both the upper and lower decks. A full contingent of outstanding seabird
    leaders will be present to make sure we see all that is out there. The
    Captain and crew know how to run birding trips and are enthusiastic
    and helpful.In addition, we work hard to creep up on birds and get
    them in the right light...photographers will not be disappointed!
    Trips can be booked over the phone by calling (805) 642-1393 or online at www.IslandPackers.comby clicking the Reserve Trip tab, select the Special Trips tab, and select your desired departure. The cost of the trip is $195 per adult.
    Hope to see you at sea!
    Dave Pereksta
    Ventura, CA
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  21. San Diego Pelagic June 11 LINK
    DATE: Jun 1, 2017 @ 5:02pm, 1 year(s) ago
    The next San Diego Pelagics/Buena Vista Audubon offshore
    adventure is Sunday June 11, 2017. Just two weeks away.This is a 12-hour
    trip departing at 6 a.m. from Point Loma Sportfishing Landing in San Diego Bay.
    Cost is $105.We will be heading out to the Nine and 30 Mile Banks, where
    expected species include Pink-footed and Sooty Shearwaters; Black, Ashy and
    Leach's Storm-Petrels; Brown Booby; Elegant, Common, and Least Terns; and Cassin's
    Auklets.Possible species include Black-footed Albatross, N. Fulmar,
    Black-vented Shearwater, Red-billed Tropicbird,Red and Red-necked
    Phalaropes, South Polar Skua, Pomarine Jaeger, and Scripps's Murrelet.The
    last two years we have had early Craveri's Murrelets on this trip. The recent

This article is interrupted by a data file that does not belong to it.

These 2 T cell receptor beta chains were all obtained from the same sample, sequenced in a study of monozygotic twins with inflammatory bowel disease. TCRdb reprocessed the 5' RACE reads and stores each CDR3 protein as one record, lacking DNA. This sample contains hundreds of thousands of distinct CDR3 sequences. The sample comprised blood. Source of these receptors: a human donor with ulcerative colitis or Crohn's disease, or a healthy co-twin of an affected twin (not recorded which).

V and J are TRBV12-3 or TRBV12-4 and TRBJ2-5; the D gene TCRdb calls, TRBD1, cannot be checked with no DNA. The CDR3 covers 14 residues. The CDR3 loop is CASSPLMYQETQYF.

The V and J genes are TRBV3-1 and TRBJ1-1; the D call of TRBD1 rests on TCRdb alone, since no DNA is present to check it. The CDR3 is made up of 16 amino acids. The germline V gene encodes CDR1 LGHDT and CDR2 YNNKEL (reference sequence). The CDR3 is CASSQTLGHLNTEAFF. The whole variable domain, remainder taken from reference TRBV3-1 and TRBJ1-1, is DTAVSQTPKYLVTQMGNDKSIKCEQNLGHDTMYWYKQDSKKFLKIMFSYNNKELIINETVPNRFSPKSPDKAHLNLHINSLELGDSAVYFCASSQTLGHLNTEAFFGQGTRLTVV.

May 21st. trip had the secondcounty record for Cook's Petrel (the other
    record is from June 13, 1997). Could this be the "right" time of year
    for that speciesLast year's June trip also got good looks at a
    Red-billed Tropicbird. I've always liked the mid May to mid June time periodfor
    South Polar Skua. Who knows what might show up!For details and past trip
    reports go to
    I hope you will join us. Call (619) 223-1627 to make your
    Dave Povey Dulzura
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  23. cruise pelagic 3 May: 5 Hawaiians, 7 Murphy's, 2 Laysans LINK
    DATE: May 4, 2017 @ 5:08am, 1 year(s) ago
    A cruise-ship pelagic with ca. 20 birders aboard the "Coral Princess"
    between Los Angeles and Vancouver was between southern Monterey and
    central Mendocino Counties on 3 May. Highlights included:
    HAWAIIAN PETREL: total of 5, with excellent views and photos (1 San
    Mateo, 2 San Francisco, 2 Mendocino)
    MURPHY'S PETREL: total of at least 7, ditto views/photos (1 Monterey, 2
    San Francisco, 1 Marin, 3 Mendocino)